Incredible sets of medieval moulds found in France

A few years ago at Mont San-Michel, a lot of stone moulds for pewter casting were found.
Here is the link

http://www.inrap.fr/preventive-archaeology/Events/Virtual-exhibitions/Virtual-exhibitions/Making-Pilgrim-Badges-at-Mont-Saint-Michel/The-site/p-1475-lg1-The-site-and-the-discoveries.htm

They are 14th and 15th century pilgrims badges, often showing St Michael, or the Virgin, or a sword. The detail and artistic skill is wonderful to see, far above my own. 260 fragments were found,

Quote:
“This excavation is exceptional in that it has revealed a workshop for the making of pilgrim badges, the first to have been found in France to date. Exceptionally, the activity is clearly shown by the objects found, the cast-offs, and the archaeological structures, even if the latter are incomplete.
It was not only a workshop for the making of finished objects for pilgrims, but also for the making of moulds for this activity, as indicated by the numerous waste products, rough mould shapes and reworked examples. The whole chain of production was on one site.

However, it is not clear why certain faultless intact moulds were abandoned, especially when it is clear that this type of object was considered to be precious and was transmitted from generation to generation. “

The above indicates a problem similar to that I have mentioned to do with the Coventry moulds, that is, why were they dumped? Many of the Coventry ones are not obviously damaged. What the article doesn’t specify is how faultless the dumped moulds were. It is entirely possible that still usable moulds would have been dumped when fashion changed. Or maybe one part of them broke.

It is interesting though that the moulds were made on the site they were used. What is unclear from the historical records and finds in the UK is whether the pewterer carved his own moulds. I think they may have done so in some occasions, but in others purchased them from stone carvers, but I am not aware of any definite evidence either way. It has been suggested that engravers did the carving, and even that some carved bronze moulds for pewter casting, although none of them have survived. Somewhere more isolated like Mont San Michele would not be conducive to a division of labour, whereas in a town it would be easier to find a good carver.

The website says:
“The quality of the engraving, characterised by great attention to detail, bears witness to the work of craftsmen in full possession of their art, but who were also dependent on the wishes of the monks of the abbey. Written sources inform us that the moulds were the property of the monks and were made at their demand. The monks then entrusted them to metalworkers for the manufacture and sale of the badges, an important part of the profits being paid back to them.”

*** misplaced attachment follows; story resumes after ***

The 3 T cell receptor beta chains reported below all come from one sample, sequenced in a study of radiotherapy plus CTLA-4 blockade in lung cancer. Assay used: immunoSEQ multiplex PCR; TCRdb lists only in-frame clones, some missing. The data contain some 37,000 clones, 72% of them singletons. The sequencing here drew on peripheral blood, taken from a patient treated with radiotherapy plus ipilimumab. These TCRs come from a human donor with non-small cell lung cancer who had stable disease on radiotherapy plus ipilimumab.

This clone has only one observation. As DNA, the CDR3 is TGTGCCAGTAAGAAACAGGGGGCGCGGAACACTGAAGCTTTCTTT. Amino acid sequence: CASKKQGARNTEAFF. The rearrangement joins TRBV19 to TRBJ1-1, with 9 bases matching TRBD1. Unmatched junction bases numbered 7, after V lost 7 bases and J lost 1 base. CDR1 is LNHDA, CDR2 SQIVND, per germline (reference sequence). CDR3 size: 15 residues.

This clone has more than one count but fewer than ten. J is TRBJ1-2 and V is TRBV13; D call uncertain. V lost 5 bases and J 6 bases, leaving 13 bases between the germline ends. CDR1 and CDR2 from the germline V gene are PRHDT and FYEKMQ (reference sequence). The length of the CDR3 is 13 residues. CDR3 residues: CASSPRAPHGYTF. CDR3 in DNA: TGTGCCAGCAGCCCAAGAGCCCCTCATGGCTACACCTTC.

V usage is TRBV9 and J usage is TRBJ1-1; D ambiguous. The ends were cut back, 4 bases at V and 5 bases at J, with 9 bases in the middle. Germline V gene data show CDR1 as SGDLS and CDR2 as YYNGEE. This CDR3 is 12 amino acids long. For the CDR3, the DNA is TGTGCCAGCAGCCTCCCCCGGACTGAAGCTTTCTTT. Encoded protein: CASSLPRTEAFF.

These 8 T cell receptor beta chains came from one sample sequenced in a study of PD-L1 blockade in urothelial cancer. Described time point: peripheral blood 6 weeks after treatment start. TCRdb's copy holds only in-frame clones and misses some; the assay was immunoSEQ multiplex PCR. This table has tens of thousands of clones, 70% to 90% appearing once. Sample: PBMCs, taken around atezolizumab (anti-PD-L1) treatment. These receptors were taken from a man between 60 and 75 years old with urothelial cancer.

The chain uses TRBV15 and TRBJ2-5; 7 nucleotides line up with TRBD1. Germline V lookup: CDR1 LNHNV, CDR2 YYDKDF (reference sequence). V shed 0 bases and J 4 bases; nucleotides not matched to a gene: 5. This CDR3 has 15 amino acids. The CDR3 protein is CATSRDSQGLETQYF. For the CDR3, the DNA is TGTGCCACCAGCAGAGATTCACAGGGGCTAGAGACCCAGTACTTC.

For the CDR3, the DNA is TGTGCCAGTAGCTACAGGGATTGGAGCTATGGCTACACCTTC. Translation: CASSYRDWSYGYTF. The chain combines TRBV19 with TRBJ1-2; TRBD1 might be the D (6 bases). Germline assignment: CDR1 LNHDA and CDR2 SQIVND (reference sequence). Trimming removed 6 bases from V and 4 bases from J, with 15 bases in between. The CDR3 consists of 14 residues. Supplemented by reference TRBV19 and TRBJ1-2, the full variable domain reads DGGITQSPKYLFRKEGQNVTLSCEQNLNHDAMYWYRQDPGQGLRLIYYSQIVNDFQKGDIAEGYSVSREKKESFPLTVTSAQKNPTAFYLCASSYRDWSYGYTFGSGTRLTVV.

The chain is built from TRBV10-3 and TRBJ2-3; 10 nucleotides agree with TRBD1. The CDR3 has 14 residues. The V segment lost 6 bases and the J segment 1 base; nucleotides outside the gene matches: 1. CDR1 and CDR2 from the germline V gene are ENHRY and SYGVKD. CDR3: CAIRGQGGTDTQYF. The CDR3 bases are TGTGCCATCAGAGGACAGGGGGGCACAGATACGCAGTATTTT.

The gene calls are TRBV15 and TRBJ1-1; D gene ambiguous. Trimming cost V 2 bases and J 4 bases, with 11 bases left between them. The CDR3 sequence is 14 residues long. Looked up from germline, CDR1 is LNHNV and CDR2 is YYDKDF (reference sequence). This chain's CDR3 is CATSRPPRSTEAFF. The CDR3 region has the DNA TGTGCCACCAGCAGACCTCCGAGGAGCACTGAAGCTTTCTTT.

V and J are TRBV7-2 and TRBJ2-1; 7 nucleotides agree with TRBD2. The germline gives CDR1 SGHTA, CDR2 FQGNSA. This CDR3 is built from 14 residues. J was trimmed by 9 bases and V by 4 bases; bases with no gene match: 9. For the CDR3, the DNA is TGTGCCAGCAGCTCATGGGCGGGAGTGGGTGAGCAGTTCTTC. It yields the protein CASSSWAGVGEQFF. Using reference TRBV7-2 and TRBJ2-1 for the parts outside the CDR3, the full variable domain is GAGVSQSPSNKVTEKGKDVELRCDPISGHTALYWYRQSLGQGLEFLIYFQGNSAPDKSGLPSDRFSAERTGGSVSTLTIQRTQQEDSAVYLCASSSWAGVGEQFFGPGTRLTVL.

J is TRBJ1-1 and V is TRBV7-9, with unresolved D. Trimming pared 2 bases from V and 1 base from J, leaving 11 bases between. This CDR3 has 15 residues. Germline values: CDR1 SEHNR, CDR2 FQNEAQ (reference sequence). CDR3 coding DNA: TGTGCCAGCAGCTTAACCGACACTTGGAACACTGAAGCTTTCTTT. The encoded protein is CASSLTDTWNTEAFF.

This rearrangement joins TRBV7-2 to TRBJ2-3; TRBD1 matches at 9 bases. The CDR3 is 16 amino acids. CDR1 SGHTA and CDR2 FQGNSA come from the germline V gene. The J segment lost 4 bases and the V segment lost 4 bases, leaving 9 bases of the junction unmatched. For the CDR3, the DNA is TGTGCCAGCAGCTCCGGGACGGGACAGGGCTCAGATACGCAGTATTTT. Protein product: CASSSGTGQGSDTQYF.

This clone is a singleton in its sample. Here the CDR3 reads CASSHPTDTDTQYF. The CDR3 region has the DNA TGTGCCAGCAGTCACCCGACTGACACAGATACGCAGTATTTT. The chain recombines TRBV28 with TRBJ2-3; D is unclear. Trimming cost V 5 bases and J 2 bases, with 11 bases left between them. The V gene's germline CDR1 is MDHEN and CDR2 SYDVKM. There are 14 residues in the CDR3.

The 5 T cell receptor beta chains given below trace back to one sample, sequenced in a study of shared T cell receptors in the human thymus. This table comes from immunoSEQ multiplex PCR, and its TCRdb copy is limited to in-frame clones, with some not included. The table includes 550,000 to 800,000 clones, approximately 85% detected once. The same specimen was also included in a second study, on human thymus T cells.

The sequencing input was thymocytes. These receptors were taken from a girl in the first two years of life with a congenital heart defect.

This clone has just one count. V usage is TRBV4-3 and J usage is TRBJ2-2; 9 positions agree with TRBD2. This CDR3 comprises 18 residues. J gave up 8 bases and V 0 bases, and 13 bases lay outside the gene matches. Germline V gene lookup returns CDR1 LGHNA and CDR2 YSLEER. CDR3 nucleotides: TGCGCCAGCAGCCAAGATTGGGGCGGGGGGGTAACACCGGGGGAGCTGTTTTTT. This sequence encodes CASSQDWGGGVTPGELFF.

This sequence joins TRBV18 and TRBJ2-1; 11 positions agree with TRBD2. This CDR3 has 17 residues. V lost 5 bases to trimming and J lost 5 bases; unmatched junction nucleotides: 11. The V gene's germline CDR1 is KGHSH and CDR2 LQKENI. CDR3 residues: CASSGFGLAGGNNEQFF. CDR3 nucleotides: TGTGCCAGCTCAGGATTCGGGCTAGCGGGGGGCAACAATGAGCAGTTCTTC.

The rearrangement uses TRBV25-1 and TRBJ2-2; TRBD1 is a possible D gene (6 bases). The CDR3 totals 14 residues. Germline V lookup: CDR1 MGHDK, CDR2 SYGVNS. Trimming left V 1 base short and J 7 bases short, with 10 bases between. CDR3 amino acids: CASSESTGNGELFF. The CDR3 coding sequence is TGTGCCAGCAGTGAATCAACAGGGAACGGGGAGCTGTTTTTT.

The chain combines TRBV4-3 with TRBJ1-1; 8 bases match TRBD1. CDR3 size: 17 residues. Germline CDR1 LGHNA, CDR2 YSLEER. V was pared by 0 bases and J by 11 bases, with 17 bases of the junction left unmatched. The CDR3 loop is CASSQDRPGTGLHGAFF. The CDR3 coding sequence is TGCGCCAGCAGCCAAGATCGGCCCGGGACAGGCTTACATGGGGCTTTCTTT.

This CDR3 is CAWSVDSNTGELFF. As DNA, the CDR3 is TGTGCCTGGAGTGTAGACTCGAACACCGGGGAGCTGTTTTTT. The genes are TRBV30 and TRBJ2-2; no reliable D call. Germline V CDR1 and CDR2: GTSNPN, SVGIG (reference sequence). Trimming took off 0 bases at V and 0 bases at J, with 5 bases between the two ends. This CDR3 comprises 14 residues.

which still leaves it a bit unclear who the monks had make the moulds and sits oddly with the fact that the casting and the mould making happened in the same workshop.

The photos of moulds that they have made available indicate the usual methods of manufacture, but what is interesting is that they are made of schist and limestone. The limestone is probably from the same source as the Caen limestone, but the schist is not so easily located, perhaps coming from Breton quarries. According to the website the most detailed carving is in the finest grained schist, which makes sense. But oddly the geology book I just consulted says that schist is a moderately metamorphosed rock, made up of very platy minerals, such as mica, which in a schist are large enough to nearly be visible to the naked eye. Which would to my mind make it not very good for carving. If it is so fine grained that it isn’t obviously so wavy and platy, then it isn’t a schist. Certainly some of the Coventry moulds are highly metamorphosed mudstones and the like.

They have the usual holes for locating pins, vents for air etc. One has a clear saw mark in it, proving that they cut the stone up using saws.

Some day I’d like to have a look at these moulds.

A problem you run into when making buckles using stone moulds

I have had the ambition for years now to make good pewter buckles, of the sort in use in the 14-15th centuries for holding shoes shut. Numerous examples can be found in the Museum of London book “Dress accessories” and other books of finds.